Data from: Environmental heterogeneity leads to higher plasticity in dry-edge populations of a semiarid Chilean shrub: insights into climate change responses
Lázaro-Nogal, Ana et al. (2015), Data from: Environmental heterogeneity leads to higher plasticity in dry-edge populations of a semiarid Chilean shrub: insights into climate change responses, Dryad, Dataset, https://doi.org/10.5061/dryad.bb7gp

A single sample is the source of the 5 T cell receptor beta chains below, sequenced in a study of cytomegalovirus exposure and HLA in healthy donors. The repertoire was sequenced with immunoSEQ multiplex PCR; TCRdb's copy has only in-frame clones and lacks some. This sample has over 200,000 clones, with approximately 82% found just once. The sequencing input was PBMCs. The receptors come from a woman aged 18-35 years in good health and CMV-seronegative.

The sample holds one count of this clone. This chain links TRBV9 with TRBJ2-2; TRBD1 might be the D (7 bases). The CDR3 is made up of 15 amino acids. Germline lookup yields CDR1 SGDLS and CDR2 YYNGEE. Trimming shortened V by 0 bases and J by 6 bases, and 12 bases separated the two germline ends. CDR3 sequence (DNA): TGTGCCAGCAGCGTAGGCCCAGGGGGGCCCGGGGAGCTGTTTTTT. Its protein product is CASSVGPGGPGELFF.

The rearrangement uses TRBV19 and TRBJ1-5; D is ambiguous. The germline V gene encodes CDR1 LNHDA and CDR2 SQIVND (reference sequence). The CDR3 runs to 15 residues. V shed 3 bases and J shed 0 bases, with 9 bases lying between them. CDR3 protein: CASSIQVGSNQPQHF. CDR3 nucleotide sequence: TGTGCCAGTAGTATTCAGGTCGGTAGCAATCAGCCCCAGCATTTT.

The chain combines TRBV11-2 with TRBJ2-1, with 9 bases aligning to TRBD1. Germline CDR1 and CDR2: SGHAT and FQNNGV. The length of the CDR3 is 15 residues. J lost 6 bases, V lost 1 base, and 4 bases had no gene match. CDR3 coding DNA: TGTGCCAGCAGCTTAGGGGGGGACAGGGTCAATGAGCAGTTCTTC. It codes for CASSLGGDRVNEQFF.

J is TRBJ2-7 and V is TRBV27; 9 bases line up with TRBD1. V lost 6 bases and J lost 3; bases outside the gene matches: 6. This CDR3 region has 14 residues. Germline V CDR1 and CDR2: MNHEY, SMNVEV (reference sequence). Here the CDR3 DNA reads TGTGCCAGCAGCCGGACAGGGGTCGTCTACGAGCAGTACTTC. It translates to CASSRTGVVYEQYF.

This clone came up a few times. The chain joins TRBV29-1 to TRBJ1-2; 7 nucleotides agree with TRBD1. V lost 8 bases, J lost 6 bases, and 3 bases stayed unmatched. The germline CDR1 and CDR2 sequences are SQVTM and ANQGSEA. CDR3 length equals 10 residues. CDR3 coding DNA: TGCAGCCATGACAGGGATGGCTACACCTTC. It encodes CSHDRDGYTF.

1.Interannual variability in climatic conditions should be taken into account in climate change studies in semiarid ecosystems. It may determine differentiation in phenotypic plasticity among populations, with populations experiencing higher environmental heterogeneity showing higher levels of plasticity. 2.The ability of populations to evolve key functional traits and plasticity may determine the survival of plant populations under the drier and more variable climate expected for semiarid ecosystems. 3.Working with populations of the semiarid Chilean shrub Senna candolleana along its entire distribution range, we assessed inter- and intra-population variation in functional traits as well as in their plasticity in response to water availability. We measured morphological and physiological traits related to drought resistance in both field conditions and in a greenhouse experiment, where drought response was evaluated under two water availability treatments. 4.All populations responded plastically, but higher precipitation heterogeneity in dry-edge populations seemed to have selected for more plastic genotypes compared to populations growing at mesic sites and with more homogeneous environmental conditions. 5.Synthesis: Our results suggest adaptive plasticity since higher levels of phenotypic plasticity were positively associated with plant performance. However, we did not find evidence for genetic variation for plasticity within populations. To the extent that phenotypic plasticity may play a key role in future persistence, populations at mesic sites may be more vulnerable to climate change due to their lower plasticity and their current limitations to evolve novel norms of reaction. Conversely, although Senna candolleana populations at the dry-edge are exposed to higher levels of stress, they may be less susceptible to climate change in view of their greater plasticity. We highlight the need to consider population differentiation in both mean traits and their plasticity to model realistic scenarios of species distribution under climate change.